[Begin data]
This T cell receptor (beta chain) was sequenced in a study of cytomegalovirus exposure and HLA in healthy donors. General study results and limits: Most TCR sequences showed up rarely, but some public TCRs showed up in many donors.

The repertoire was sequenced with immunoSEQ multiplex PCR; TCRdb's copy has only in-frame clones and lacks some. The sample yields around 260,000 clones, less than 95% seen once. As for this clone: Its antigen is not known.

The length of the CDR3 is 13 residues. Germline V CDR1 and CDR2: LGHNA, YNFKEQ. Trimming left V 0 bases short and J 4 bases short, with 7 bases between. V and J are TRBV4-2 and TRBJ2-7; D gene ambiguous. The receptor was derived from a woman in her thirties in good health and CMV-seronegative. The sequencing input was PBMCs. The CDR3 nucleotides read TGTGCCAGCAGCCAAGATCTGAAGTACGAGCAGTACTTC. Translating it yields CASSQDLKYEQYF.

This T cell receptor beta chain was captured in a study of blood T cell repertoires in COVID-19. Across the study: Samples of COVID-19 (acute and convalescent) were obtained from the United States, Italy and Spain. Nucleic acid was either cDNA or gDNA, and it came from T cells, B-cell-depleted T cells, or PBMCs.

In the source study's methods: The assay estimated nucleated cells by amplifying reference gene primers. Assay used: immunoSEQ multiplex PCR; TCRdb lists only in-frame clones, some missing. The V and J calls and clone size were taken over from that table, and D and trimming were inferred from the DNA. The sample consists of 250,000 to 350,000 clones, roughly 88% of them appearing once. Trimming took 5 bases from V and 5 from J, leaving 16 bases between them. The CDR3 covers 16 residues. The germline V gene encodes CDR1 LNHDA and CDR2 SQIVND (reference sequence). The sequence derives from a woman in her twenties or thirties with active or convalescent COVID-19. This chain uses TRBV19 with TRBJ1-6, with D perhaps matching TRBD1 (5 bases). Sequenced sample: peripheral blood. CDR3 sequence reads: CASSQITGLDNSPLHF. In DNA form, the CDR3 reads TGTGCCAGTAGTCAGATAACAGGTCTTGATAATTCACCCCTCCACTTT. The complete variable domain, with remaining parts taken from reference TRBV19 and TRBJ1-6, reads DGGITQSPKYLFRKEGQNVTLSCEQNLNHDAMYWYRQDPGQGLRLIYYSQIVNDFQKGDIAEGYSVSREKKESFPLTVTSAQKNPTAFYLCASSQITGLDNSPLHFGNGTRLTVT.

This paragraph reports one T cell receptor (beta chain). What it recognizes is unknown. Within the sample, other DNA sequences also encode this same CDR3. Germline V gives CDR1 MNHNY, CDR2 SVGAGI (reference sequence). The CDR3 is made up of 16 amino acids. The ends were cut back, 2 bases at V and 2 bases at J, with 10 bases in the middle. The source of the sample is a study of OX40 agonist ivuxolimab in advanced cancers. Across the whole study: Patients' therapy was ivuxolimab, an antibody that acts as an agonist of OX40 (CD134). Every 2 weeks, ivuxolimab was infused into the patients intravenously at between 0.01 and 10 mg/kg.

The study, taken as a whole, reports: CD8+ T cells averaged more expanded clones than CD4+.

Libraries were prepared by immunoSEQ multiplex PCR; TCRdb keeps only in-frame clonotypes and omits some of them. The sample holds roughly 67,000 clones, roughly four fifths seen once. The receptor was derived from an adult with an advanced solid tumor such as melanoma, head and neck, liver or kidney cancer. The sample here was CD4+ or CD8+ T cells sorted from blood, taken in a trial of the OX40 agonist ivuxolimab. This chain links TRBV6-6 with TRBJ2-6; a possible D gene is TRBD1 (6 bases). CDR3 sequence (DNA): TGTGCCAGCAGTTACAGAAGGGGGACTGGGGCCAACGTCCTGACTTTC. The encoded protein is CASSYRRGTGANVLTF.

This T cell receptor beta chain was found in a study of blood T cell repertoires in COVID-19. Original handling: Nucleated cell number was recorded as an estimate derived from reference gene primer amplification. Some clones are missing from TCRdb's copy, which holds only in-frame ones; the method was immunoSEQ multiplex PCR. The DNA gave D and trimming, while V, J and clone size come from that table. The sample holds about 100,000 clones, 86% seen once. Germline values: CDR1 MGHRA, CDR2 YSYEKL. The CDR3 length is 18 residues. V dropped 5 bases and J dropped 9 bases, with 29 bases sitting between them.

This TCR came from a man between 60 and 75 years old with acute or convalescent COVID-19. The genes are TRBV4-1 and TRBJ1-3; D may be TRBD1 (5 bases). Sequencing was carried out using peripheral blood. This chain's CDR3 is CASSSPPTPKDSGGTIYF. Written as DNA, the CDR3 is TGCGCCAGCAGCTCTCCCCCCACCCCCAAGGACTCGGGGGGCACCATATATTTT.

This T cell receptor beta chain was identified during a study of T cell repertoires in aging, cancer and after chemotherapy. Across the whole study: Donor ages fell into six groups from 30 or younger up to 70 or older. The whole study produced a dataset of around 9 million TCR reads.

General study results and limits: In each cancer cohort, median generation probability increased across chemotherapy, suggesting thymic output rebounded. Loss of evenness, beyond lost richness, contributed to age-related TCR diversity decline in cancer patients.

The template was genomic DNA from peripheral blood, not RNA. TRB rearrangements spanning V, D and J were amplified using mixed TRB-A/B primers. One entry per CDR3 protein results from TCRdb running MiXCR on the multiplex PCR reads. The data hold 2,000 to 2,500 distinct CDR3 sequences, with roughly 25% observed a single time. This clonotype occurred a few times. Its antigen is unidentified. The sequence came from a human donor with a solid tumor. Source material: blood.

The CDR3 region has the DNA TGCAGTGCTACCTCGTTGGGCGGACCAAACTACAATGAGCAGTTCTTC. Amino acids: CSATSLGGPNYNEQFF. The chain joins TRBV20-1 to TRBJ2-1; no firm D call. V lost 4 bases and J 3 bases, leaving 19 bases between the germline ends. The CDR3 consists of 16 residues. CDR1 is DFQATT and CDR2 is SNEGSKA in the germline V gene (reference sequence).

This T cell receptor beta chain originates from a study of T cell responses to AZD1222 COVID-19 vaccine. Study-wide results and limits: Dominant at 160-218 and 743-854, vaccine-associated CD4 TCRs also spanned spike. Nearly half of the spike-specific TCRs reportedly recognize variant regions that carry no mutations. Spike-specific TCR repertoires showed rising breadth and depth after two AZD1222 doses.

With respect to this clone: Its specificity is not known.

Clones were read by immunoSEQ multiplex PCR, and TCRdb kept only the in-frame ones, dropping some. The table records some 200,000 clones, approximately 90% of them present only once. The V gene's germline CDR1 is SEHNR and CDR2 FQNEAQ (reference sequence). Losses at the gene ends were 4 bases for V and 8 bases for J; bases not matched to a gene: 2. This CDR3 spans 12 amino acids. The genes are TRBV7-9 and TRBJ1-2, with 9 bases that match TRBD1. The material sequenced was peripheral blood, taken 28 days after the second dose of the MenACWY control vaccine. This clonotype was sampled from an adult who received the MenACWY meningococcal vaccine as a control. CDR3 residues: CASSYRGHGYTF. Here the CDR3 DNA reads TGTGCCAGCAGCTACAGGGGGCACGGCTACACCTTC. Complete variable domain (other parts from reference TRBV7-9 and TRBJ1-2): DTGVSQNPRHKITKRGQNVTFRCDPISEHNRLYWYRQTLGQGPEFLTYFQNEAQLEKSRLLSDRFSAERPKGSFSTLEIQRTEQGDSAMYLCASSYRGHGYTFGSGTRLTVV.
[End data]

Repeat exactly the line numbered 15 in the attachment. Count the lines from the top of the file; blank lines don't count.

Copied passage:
This T cell receptor beta chain originates from a study of T cell responses to AZD1222 COVID-19 vaccine. Study-wide results and limits: Dominant at 160-218 and 743-854, vaccine-associated CD4 TCRs also spanned spike. Nearly half of the spike-specific TCRs reportedly recognize variant regions that carry no mutations. Spike-specific TCR repertoires showed rising breadth and depth after two AZD1222 doses.